The Federal Reserve’s interest rates are beginning slow entrenched inflation—and we are seeing the true costs.
- The Federal Reserve has raised interest rates several times in 2022, including four consecutive 75-basis-point hikes. Rates currently stand between 3.75% to 4% and are expected to hit 4.5% in December after another planned hike.
- The increases have seen a negligible impact on inflation rates, which have only decreased from 9.1% in June to 7.7% in October, well above the Fed’s goal of 2%. It could take until 2023 for the inflation rate to settle to the Fed’s target.
- The hikes aren’t having enough of a desired effect on the economy, but are leaving negative repercussions.
- Home sales have dropped for nine consecutive months as mortgage rates continue to slow the housing market. Housing demand has dropped, construction is slowing, and new home listings are decreasing.
Why it’s News
Interest rates were almost zero in March 2022 and they’ve expanded immensely to some of their highest levels in decades in less than nine months. The economy as a whole is feeling pinched. As we previously reported, tech has responded to the stress with mass layoffs.
Analysts see these as signs that the predicted recession is approaching and that it may last through 2023. The housing market may collapse in the meantime and other areas of the economy will contract.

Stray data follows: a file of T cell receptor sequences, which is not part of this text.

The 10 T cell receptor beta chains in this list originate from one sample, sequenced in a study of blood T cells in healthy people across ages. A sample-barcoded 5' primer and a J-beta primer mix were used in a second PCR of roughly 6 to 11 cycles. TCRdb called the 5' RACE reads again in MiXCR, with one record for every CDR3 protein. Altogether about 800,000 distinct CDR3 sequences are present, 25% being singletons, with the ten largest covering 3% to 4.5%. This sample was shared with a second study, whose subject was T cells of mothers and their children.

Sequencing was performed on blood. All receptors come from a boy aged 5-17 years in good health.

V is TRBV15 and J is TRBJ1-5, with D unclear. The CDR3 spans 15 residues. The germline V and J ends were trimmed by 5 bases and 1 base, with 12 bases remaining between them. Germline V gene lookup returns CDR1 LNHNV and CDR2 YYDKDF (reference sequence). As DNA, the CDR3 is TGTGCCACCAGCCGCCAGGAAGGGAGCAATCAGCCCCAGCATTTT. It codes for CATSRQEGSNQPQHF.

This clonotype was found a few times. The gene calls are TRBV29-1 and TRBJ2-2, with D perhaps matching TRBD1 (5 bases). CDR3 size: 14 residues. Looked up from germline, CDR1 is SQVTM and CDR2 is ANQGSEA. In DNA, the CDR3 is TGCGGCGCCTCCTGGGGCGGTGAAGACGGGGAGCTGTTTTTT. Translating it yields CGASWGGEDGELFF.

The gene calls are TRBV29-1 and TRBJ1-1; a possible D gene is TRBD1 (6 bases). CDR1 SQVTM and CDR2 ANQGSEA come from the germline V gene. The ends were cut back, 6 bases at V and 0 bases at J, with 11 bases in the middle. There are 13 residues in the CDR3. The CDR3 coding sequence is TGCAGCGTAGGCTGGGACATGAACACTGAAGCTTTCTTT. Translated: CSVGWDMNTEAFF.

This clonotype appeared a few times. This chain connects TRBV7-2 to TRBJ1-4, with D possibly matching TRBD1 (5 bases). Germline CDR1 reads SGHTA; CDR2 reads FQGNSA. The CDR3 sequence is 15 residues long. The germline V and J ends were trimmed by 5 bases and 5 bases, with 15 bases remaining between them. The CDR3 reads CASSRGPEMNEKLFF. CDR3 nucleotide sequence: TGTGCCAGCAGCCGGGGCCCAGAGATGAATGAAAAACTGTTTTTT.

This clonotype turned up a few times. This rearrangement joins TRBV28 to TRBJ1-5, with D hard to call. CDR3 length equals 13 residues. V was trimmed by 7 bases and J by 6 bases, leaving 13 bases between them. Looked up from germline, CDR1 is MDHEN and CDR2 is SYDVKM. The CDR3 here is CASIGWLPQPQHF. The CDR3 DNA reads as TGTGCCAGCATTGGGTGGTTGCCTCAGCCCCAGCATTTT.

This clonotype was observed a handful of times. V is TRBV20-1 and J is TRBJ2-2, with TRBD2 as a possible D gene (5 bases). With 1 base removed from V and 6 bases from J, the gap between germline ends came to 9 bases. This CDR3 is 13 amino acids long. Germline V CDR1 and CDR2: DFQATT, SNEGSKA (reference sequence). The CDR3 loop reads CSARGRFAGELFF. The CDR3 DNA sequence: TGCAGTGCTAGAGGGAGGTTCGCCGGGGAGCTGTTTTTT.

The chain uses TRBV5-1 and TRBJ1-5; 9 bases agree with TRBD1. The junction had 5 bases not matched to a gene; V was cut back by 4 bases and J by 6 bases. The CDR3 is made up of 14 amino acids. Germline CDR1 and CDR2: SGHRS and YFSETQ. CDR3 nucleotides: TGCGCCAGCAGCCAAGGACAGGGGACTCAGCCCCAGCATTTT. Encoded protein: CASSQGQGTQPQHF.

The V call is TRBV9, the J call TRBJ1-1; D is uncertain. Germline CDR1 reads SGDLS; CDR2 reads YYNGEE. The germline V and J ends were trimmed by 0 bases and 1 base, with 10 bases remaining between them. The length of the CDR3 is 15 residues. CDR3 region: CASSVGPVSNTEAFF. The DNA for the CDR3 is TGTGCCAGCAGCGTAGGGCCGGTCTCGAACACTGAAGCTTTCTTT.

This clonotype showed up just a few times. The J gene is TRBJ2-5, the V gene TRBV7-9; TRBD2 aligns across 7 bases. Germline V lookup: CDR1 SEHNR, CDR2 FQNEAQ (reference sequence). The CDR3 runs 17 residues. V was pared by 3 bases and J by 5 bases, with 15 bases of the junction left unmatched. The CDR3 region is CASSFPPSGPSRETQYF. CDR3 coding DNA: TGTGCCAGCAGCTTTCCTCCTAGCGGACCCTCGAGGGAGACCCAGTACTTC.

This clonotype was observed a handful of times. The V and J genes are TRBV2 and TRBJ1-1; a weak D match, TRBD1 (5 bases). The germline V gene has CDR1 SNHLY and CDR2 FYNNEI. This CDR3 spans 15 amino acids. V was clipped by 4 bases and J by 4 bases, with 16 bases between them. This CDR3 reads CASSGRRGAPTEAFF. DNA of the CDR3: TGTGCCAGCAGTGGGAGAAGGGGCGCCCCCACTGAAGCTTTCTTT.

“What’s happening in the housing market is clear evidence that the Fed’s moves are having an impact. Mortgages are at their most expensive in 20 years, with borrowing costs on a 30-year fixed-rate loan hovering near 7%. Buyers are giving up as prices remain high and borrowing becomes unaffordable,” says The New York Times.
“The Federal Reserve’s efforts to combat inflation through interest rates have fueled a rapid run-up in borrowing costs, crushing demand and pushing homeownership out of reach for many families,” says Bloomberg.
“Mortgage rates tumbled this week due to incoming data that suggests inflation may have peaked. While the decline in mortgage rates is welcome news, there is still a long road ahead for the housing market. Inflation remains elevated, the Federal Reserve is likely to keep interest rates high and consumers will continue to feel the impact,” says FreddieMac.